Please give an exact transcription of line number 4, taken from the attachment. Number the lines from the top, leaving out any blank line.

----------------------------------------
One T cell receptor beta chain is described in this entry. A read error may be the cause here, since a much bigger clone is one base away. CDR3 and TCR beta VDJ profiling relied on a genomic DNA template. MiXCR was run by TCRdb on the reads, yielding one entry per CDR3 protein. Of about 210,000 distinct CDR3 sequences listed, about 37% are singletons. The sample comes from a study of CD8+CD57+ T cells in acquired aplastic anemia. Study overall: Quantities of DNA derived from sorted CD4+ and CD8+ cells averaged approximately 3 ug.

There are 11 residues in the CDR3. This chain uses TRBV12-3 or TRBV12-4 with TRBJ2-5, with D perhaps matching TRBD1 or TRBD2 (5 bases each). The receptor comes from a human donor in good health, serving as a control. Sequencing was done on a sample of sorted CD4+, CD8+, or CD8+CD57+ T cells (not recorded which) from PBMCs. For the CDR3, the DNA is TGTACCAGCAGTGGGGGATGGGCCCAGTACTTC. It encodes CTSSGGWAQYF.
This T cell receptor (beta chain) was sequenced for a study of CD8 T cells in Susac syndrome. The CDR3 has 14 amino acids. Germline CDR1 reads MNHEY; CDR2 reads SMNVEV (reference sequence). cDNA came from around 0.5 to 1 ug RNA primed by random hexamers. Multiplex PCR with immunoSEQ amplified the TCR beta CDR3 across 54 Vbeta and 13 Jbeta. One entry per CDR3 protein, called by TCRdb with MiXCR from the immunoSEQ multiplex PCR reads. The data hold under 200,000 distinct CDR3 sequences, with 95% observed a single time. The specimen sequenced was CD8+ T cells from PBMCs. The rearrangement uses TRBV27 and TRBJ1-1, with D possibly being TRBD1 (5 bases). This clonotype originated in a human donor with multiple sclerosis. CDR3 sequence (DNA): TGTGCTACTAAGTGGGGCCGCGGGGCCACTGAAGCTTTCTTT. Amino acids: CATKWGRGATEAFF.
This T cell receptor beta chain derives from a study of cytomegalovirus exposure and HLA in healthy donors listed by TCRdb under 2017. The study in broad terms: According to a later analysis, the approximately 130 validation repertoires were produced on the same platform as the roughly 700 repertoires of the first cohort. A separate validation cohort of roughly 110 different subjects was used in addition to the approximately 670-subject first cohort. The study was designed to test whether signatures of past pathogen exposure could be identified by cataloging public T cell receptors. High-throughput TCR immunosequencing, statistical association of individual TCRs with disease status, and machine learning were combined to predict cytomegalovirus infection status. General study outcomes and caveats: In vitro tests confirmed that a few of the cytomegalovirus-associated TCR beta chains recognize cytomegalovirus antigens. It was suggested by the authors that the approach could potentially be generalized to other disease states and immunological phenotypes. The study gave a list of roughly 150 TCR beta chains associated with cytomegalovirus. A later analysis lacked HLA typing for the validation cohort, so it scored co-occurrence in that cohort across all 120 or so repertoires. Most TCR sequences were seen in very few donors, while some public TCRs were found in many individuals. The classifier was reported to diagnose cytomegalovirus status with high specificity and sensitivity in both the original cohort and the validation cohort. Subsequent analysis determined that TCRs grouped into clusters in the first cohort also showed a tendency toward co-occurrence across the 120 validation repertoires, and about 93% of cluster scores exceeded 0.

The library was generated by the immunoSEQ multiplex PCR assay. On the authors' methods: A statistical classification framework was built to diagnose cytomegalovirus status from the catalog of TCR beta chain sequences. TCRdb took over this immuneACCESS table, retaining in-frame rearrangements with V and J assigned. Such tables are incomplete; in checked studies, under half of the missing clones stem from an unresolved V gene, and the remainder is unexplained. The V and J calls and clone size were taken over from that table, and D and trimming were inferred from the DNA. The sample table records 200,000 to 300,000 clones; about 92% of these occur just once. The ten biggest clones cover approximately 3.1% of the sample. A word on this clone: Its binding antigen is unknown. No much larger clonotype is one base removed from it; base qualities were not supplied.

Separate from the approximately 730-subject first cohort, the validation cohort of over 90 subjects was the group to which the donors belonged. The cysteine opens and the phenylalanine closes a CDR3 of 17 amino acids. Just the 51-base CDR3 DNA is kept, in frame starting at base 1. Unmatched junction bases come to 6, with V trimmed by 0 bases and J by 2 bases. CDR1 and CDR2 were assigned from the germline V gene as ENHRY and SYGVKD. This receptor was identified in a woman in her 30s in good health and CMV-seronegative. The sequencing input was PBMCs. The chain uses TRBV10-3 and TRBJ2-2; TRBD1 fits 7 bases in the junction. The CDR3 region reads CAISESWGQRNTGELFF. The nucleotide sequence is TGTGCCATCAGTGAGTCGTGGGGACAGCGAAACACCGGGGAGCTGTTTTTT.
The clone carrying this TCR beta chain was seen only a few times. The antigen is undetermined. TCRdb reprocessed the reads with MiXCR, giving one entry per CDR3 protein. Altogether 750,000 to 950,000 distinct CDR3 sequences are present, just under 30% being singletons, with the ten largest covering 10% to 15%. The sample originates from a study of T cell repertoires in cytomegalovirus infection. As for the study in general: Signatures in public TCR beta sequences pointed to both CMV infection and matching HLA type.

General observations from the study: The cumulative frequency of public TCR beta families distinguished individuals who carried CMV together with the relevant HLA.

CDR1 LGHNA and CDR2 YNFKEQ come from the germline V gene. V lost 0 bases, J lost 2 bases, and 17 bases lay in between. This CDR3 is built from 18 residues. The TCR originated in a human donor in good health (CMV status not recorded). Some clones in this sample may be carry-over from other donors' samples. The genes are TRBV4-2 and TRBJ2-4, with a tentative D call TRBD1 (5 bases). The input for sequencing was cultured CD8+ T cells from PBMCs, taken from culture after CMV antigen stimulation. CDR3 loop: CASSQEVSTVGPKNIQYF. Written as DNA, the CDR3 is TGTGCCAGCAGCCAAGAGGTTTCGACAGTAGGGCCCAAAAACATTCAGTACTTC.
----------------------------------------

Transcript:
This T cell receptor beta chain derives from a study of cytomegalovirus exposure and HLA in healthy donors listed by TCRdb under 2017. The study in broad terms: According to a later analysis, the approximately 130 validation repertoires were produced on the same platform as the roughly 700 repertoires of the first cohort. A separate validation cohort of roughly 110 different subjects was used in addition to the approximately 670-subject first cohort. The study was designed to test whether signatures of past pathogen exposure could be identified by cataloging public T cell receptors. High-throughput TCR immunosequencing, statistical association of individual TCRs with disease status, and machine learning were combined to predict cytomegalovirus infection status. General study outcomes and caveats: In vitro tests confirmed that a few of the cytomegalovirus-associated TCR beta chains recognize cytomegalovirus antigens. It was suggested by the authors that the approach could potentially be generalized to other disease states and immunological phenotypes. The study gave a list of roughly 150 TCR beta chains associated with cytomegalovirus. A later analysis lacked HLA typing for the validation cohort, so it scored co-occurrence in that cohort across all 120 or so repertoires. Most TCR sequences were seen in very few donors, while some public TCRs were found in many individuals. The classifier was reported to diagnose cytomegalovirus status with high specificity and sensitivity in both the original cohort and the validation cohort. Subsequent analysis determined that TCRs grouped into clusters in the first cohort also showed a tendency toward co-occurrence across the 120 validation repertoires, and about 93% of cluster scores exceeded 0.